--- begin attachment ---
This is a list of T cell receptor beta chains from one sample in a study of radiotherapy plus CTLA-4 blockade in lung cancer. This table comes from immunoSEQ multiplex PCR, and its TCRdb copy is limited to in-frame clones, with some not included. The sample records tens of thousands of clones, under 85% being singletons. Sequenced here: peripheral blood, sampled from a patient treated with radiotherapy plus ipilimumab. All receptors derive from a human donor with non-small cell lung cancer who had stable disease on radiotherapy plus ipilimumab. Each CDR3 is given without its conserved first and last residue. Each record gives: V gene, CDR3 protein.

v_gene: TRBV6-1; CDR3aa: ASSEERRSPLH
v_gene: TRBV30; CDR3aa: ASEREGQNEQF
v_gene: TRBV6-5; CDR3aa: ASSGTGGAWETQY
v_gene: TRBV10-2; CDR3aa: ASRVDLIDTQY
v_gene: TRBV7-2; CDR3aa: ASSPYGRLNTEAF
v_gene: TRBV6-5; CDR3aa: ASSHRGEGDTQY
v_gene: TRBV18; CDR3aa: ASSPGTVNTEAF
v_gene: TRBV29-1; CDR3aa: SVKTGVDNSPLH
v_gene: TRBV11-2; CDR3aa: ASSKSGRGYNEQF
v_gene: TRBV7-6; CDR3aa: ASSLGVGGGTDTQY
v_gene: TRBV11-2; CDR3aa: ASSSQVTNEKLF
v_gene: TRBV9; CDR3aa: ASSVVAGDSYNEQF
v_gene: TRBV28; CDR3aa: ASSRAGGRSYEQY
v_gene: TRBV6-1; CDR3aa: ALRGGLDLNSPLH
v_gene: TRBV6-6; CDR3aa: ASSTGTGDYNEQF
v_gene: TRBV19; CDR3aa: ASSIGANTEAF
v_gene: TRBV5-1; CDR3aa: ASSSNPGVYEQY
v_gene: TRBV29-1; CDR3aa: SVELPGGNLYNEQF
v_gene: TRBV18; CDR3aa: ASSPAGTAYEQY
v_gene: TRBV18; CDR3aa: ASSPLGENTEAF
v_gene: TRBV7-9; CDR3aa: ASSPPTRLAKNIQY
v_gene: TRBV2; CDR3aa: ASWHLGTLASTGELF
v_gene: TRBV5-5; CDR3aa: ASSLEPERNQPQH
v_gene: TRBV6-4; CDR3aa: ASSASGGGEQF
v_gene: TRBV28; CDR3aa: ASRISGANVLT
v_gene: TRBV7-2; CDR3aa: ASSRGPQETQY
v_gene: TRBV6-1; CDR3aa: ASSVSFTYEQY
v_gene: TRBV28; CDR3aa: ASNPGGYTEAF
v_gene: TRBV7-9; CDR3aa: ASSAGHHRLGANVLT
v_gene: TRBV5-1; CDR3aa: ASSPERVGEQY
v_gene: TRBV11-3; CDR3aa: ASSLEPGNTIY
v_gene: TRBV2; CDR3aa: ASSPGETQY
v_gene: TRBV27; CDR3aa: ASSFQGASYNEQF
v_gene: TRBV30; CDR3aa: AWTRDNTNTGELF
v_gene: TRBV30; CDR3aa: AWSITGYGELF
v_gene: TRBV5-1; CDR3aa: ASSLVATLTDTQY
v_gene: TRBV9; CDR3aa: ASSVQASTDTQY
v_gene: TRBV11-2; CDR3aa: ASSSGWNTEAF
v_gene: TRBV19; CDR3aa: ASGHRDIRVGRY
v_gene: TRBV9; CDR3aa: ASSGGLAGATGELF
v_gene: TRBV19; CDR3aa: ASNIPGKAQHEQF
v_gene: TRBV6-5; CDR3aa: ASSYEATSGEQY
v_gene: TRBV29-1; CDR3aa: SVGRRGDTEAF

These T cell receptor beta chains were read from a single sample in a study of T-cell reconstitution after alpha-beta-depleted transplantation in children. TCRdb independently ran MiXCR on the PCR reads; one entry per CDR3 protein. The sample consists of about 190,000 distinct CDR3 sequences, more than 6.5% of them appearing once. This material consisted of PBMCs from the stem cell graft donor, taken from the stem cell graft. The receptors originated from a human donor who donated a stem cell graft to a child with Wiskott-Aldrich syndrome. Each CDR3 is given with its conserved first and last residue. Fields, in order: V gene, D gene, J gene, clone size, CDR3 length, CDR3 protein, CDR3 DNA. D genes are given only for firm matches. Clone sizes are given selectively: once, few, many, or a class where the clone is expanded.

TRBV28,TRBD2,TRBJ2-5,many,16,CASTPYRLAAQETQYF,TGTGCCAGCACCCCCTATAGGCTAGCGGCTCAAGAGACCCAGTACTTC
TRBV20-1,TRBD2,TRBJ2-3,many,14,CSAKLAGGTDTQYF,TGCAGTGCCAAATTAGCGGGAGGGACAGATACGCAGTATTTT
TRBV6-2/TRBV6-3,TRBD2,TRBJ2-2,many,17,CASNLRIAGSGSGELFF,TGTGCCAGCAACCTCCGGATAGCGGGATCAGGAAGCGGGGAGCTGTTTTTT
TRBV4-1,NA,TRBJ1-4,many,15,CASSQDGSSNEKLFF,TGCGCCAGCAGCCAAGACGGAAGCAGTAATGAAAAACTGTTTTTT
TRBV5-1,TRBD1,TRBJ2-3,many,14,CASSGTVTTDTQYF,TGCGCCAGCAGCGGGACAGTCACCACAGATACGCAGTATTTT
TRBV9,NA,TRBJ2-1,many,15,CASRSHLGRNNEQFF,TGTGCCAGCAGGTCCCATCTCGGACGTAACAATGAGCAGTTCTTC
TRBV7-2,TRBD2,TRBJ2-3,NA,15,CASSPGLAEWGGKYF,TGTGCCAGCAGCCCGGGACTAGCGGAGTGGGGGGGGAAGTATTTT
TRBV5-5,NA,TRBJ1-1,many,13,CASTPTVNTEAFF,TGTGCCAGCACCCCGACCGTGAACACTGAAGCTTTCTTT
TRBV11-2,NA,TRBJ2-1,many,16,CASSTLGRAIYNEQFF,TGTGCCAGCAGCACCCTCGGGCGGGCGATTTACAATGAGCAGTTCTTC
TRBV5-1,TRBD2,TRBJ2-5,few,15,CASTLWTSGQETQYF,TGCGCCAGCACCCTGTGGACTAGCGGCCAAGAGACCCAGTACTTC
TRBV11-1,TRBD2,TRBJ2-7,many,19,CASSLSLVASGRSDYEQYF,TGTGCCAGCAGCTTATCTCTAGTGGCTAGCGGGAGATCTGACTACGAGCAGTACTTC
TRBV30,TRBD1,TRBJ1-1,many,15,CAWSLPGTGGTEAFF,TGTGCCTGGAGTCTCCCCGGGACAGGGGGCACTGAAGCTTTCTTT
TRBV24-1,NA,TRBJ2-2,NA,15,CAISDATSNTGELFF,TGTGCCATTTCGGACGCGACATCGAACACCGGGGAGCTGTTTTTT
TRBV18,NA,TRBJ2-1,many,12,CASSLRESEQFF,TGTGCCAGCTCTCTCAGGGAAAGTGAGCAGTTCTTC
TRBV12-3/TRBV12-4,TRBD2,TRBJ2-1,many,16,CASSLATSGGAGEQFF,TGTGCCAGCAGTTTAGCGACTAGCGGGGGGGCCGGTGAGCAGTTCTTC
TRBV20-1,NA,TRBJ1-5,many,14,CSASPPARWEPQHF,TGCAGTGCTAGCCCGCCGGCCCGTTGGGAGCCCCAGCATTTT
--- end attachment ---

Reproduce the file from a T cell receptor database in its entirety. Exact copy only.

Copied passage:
This is a list of T cell receptor beta chains from one sample in a study of radiotherapy plus CTLA-4 blockade in lung cancer. This table comes from immunoSEQ multiplex PCR, and its TCRdb copy is limited to in-frame clones, with some not included. The sample records tens of thousands of clones, under 85% being singletons. Sequenced here: peripheral blood, sampled from a patient treated with radiotherapy plus ipilimumab. All receptors derive from a human donor with non-small cell lung cancer who had stable disease on radiotherapy plus ipilimumab. Each CDR3 is given without its conserved first and last residue. Each record gives: V gene, CDR3 protein.

v_gene: TRBV6-1; CDR3aa: ASSEERRSPLH
v_gene: TRBV30; CDR3aa: ASEREGQNEQF
v_gene: TRBV6-5; CDR3aa: ASSGTGGAWETQY
v_gene: TRBV10-2; CDR3aa: ASRVDLIDTQY
v_gene: TRBV7-2; CDR3aa: ASSPYGRLNTEAF
v_gene: TRBV6-5; CDR3aa: ASSHRGEGDTQY
v_gene: TRBV18; CDR3aa: ASSPGTVNTEAF
v_gene: TRBV29-1; CDR3aa: SVKTGVDNSPLH
v_gene: TRBV11-2; CDR3aa: ASSKSGRGYNEQF
v_gene: TRBV7-6; CDR3aa: ASSLGVGGGTDTQY
v_gene: TRBV11-2; CDR3aa: ASSSQVTNEKLF
v_gene: TRBV9; CDR3aa: ASSVVAGDSYNEQF
v_gene: TRBV28; CDR3aa: ASSRAGGRSYEQY
v_gene: TRBV6-1; CDR3aa: ALRGGLDLNSPLH
v_gene: TRBV6-6; CDR3aa: ASSTGTGDYNEQF
v_gene: TRBV19; CDR3aa: ASSIGANTEAF
v_gene: TRBV5-1; CDR3aa: ASSSNPGVYEQY
v_gene: TRBV29-1; CDR3aa: SVELPGGNLYNEQF
v_gene: TRBV18; CDR3aa: ASSPAGTAYEQY
v_gene: TRBV18; CDR3aa: ASSPLGENTEAF
v_gene: TRBV7-9; CDR3aa: ASSPPTRLAKNIQY
v_gene: TRBV2; CDR3aa: ASWHLGTLASTGELF
v_gene: TRBV5-5; CDR3aa: ASSLEPERNQPQH
v_gene: TRBV6-4; CDR3aa: ASSASGGGEQF
v_gene: TRBV28; CDR3aa: ASRISGANVLT
v_gene: TRBV7-2; CDR3aa: ASSRGPQETQY
v_gene: TRBV6-1; CDR3aa: ASSVSFTYEQY
v_gene: TRBV28; CDR3aa: ASNPGGYTEAF
v_gene: TRBV7-9; CDR3aa: ASSAGHHRLGANVLT
v_gene: TRBV5-1; CDR3aa: ASSPERVGEQY
v_gene: TRBV11-3; CDR3aa: ASSLEPGNTIY
v_gene: TRBV2; CDR3aa: ASSPGETQY
v_gene: TRBV27; CDR3aa: ASSFQGASYNEQF
v_gene: TRBV30; CDR3aa: AWTRDNTNTGELF
v_gene: TRBV30; CDR3aa: AWSITGYGELF
v_gene: TRBV5-1; CDR3aa: ASSLVATLTDTQY
v_gene: TRBV9; CDR3aa: ASSVQASTDTQY
v_gene: TRBV11-2; CDR3aa: ASSSGWNTEAF
v_gene: TRBV19; CDR3aa: ASGHRDIRVGRY
v_gene: TRBV9; CDR3aa: ASSGGLAGATGELF
v_gene: TRBV19; CDR3aa: ASNIPGKAQHEQF
v_gene: TRBV6-5; CDR3aa: ASSYEATSGEQY
v_gene: TRBV29-1; CDR3aa: SVGRRGDTEAF

These T cell receptor beta chains were read from a single sample in a study of T-cell reconstitution after alpha-beta-depleted transplantation in children. TCRdb independently ran MiXCR on the PCR reads; one entry per CDR3 protein. The sample consists of about 190,000 distinct CDR3 sequences, more than 6.5% of them appearing once. This material consisted of PBMCs from the stem cell graft donor, taken from the stem cell graft. The receptors originated from a human donor who donated a stem cell graft to a child with Wiskott-Aldrich syndrome. Each CDR3 is given with its conserved first and last residue. Fields, in order: V gene, D gene, J gene, clone size, CDR3 length, CDR3 protein, CDR3 DNA. D genes are given only for firm matches. Clone sizes are given selectively: once, few, many, or a class where the clone is expanded.

TRBV28,TRBD2,TRBJ2-5,many,16,CASTPYRLAAQETQYF,TGTGCCAGCACCCCCTATAGGCTAGCGGCTCAAGAGACCCAGTACTTC
TRBV20-1,TRBD2,TRBJ2-3,many,14,CSAKLAGGTDTQYF,TGCAGTGCCAAATTAGCGGGAGGGACAGATACGCAGTATTTT
TRBV6-2/TRBV6-3,TRBD2,TRBJ2-2,many,17,CASNLRIAGSGSGELFF,TGTGCCAGCAACCTCCGGATAGCGGGATCAGGAAGCGGGGAGCTGTTTTTT
TRBV4-1,NA,TRBJ1-4,many,15,CASSQDGSSNEKLFF,TGCGCCAGCAGCCAAGACGGAAGCAGTAATGAAAAACTGTTTTTT
TRBV5-1,TRBD1,TRBJ2-3,many,14,CASSGTVTTDTQYF,TGCGCCAGCAGCGGGACAGTCACCACAGATACGCAGTATTTT
TRBV9,NA,TRBJ2-1,many,15,CASRSHLGRNNEQFF,TGTGCCAGCAGGTCCCATCTCGGACGTAACAATGAGCAGTTCTTC
TRBV7-2,TRBD2,TRBJ2-3,NA,15,CASSPGLAEWGGKYF,TGTGCCAGCAGCCCGGGACTAGCGGAGTGGGGGGGGAAGTATTTT
TRBV5-5,NA,TRBJ1-1,many,13,CASTPTVNTEAFF,TGTGCCAGCACCCCGACCGTGAACACTGAAGCTTTCTTT
TRBV11-2,NA,TRBJ2-1,many,16,CASSTLGRAIYNEQFF,TGTGCCAGCAGCACCCTCGGGCGGGCGATTTACAATGAGCAGTTCTTC
TRBV5-1,TRBD2,TRBJ2-5,few,15,CASTLWTSGQETQYF,TGCGCCAGCACCCTGTGGACTAGCGGCCAAGAGACCCAGTACTTC
TRBV11-1,TRBD2,TRBJ2-7,many,19,CASSLSLVASGRSDYEQYF,TGTGCCAGCAGCTTATCTCTAGTGGCTAGCGGGAGATCTGACTACGAGCAGTACTTC
TRBV30,TRBD1,TRBJ1-1,many,15,CAWSLPGTGGTEAFF,TGTGCCTGGAGTCTCCCCGGGACAGGGGGCACTGAAGCTTTCTTT
TRBV24-1,NA,TRBJ2-2,NA,15,CAISDATSNTGELFF,TGTGCCATTTCGGACGCGACATCGAACACCGGGGAGCTGTTTTTT
TRBV18,NA,TRBJ2-1,many,12,CASSLRESEQFF,TGTGCCAGCTCTCTCAGGGAAAGTGAGCAGTTCTTC
TRBV12-3/TRBV12-4,TRBD2,TRBJ2-1,many,16,CASSLATSGGAGEQFF,TGTGCCAGCAGTTTAGCGACTAGCGGGGGGGCCGGTGAGCAGTTCTTC
TRBV20-1,NA,TRBJ1-5,many,14,CSASPPARWEPQHF,TGCAGTGCTAGCCCGCCGGCCCGTTGGGAGCCCCAGCATTTT